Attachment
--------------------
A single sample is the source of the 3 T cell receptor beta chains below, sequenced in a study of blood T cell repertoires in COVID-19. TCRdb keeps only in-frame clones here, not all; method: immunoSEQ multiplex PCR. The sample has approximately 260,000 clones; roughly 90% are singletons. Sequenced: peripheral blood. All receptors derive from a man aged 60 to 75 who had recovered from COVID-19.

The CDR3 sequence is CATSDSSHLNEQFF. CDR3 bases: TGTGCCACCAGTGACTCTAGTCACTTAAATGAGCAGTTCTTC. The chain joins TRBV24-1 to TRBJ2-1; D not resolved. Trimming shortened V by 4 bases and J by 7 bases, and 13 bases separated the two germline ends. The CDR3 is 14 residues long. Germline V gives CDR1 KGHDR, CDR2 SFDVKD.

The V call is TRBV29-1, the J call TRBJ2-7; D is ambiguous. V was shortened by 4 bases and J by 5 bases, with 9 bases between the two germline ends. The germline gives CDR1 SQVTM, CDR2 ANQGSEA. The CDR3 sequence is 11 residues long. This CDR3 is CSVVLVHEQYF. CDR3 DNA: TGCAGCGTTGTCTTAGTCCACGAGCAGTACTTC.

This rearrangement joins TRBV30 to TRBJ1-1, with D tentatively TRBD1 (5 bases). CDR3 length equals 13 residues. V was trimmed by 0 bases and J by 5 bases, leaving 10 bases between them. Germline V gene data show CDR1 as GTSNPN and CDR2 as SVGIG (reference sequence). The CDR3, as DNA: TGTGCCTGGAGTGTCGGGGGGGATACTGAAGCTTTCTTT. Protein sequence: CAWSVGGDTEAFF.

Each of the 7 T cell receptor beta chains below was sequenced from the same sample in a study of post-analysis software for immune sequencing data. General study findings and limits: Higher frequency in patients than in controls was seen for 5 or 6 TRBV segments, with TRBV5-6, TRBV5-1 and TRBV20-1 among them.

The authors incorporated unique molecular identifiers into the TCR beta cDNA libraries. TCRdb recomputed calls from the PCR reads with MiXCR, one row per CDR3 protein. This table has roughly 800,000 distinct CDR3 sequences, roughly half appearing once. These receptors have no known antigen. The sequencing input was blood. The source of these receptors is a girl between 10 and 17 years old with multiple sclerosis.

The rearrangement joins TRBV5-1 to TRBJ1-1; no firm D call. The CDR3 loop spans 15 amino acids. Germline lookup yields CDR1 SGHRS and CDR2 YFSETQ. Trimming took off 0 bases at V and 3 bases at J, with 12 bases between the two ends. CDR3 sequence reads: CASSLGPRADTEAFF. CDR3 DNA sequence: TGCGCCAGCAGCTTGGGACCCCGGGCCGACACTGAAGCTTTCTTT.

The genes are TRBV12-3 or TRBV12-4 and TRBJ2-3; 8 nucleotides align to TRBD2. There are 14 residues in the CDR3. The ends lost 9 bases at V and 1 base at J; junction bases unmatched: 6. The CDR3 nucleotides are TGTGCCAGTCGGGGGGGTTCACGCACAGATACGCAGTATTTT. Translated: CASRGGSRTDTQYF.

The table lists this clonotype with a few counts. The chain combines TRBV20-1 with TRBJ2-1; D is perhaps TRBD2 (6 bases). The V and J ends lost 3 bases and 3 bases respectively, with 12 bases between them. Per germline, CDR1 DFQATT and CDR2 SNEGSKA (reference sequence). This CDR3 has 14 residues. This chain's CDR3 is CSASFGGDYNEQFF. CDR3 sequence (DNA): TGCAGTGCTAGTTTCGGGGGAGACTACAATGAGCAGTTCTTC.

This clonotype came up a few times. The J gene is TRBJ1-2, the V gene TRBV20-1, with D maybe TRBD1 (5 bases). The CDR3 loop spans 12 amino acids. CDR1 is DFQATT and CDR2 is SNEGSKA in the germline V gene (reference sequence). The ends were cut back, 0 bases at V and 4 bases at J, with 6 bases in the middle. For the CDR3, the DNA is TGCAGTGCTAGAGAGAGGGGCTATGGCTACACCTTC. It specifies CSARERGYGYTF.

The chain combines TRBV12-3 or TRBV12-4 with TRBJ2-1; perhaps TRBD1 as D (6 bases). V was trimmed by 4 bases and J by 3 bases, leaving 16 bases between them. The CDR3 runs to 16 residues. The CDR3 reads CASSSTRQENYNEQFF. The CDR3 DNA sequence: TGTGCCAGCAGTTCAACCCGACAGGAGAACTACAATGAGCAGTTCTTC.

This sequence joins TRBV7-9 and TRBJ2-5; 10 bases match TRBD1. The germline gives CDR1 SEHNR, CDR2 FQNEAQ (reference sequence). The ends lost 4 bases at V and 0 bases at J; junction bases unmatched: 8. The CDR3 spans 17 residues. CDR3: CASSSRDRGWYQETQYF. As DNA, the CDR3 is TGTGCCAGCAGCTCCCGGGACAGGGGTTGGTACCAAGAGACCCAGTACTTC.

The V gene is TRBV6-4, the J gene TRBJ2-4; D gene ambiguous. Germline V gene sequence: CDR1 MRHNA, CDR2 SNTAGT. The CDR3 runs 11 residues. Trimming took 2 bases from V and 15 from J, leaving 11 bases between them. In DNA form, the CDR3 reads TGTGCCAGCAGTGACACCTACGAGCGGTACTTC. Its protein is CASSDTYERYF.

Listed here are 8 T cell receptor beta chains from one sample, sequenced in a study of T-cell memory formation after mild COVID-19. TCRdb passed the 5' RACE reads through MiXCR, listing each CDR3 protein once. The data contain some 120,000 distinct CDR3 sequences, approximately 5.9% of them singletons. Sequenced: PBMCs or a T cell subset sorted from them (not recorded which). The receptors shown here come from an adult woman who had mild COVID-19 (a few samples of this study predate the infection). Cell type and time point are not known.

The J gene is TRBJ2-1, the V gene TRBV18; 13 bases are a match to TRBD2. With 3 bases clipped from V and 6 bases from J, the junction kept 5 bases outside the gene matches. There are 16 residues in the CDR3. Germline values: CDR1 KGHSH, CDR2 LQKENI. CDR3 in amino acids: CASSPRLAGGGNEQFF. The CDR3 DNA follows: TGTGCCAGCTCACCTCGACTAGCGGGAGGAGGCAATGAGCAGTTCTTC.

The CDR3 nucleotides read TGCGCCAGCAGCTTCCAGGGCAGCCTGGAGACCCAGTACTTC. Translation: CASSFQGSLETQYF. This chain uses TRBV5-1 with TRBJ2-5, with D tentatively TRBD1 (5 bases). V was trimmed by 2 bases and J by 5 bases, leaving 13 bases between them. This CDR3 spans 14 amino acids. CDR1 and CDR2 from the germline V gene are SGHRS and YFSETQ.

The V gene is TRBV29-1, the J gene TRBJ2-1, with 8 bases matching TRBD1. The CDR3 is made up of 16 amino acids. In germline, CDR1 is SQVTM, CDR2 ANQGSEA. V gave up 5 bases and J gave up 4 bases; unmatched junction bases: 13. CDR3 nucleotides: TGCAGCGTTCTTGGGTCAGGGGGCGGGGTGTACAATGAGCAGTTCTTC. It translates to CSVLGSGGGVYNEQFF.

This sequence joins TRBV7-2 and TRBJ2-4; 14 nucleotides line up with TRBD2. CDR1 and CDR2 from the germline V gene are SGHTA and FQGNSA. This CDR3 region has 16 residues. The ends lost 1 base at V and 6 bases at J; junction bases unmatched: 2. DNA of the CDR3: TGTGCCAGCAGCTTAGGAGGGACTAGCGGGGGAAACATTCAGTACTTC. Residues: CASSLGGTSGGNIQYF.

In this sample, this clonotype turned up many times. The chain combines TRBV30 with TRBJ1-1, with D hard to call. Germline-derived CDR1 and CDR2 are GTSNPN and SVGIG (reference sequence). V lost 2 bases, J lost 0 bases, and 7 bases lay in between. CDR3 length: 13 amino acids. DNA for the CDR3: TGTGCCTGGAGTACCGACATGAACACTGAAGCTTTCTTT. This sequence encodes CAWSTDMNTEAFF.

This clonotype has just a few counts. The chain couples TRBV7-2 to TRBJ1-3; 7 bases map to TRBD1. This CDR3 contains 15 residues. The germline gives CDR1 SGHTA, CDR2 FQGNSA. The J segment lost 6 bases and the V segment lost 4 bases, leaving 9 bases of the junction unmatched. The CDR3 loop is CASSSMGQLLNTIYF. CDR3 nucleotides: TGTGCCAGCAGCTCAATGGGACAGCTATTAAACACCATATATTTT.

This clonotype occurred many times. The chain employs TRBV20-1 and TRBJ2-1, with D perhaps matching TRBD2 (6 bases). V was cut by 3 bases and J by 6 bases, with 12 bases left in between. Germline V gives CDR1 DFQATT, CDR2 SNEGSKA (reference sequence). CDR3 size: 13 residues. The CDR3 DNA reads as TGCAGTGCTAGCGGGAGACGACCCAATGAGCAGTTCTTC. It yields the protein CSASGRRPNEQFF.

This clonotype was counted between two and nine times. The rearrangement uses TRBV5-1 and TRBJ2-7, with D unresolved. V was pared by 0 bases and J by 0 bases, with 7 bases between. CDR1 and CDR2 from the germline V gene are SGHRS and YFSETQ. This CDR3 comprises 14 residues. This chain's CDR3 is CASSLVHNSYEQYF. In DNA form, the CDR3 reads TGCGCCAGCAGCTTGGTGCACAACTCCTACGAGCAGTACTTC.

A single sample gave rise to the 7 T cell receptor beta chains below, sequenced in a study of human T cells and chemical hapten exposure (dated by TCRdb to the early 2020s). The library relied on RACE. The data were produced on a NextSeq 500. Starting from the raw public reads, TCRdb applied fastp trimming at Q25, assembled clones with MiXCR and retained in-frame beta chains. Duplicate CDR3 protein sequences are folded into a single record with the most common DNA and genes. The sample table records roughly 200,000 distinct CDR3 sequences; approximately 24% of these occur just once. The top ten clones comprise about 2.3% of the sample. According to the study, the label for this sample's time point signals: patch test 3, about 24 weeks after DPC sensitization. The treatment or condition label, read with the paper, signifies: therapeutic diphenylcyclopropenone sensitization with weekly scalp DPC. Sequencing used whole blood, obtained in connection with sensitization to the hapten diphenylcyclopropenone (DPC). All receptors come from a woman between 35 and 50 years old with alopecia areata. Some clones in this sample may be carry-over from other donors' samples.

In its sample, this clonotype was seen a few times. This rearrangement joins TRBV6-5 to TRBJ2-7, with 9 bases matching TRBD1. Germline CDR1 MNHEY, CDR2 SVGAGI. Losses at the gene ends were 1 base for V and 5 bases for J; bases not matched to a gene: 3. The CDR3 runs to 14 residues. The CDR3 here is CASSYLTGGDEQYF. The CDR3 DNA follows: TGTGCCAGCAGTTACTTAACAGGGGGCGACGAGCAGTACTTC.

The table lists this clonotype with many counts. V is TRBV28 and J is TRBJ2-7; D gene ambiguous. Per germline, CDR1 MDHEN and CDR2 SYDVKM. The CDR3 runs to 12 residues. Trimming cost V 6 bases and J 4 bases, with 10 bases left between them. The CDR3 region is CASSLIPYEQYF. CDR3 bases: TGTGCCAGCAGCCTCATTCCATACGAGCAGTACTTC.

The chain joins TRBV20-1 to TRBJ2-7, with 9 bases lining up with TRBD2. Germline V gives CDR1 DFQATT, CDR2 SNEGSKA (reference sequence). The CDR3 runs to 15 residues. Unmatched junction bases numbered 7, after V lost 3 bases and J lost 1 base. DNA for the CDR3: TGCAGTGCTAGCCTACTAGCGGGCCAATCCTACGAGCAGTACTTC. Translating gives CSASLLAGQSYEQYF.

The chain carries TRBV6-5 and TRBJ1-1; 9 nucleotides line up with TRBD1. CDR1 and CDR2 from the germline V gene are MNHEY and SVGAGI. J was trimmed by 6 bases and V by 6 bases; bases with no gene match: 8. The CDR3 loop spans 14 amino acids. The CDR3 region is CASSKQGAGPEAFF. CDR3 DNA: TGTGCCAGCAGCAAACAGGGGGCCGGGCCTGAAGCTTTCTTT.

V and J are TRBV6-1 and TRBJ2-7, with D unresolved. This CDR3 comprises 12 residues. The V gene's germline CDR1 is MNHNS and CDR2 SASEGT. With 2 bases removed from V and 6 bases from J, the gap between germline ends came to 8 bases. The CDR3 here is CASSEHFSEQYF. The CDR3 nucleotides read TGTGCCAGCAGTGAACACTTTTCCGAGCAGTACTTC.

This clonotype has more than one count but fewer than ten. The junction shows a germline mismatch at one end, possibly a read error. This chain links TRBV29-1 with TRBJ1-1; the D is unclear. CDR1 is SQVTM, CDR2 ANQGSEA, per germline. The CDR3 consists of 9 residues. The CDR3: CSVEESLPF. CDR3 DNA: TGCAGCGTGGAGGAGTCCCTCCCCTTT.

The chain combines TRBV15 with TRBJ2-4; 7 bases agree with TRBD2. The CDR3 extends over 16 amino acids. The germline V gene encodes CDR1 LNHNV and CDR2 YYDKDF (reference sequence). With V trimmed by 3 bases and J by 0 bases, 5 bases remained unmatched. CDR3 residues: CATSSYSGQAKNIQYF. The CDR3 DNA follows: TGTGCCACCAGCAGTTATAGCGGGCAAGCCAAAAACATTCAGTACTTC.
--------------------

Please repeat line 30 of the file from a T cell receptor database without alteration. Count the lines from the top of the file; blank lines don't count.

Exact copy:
The chain combines TRBV15 with TRBJ2-4; 7 bases agree with TRBD2. The CDR3 extends over 16 amino acids. The germline V gene encodes CDR1 LNHNV and CDR2 YYDKDF (reference sequence). With V trimmed by 3 bases and J by 0 bases, 5 bases remained unmatched. CDR3 residues: CATSSYSGQAKNIQYF. The CDR3 DNA follows: TGTGCCACCAGCAGTTATAGCGGGCAAGCCAAAAACATTCAGTACTTC.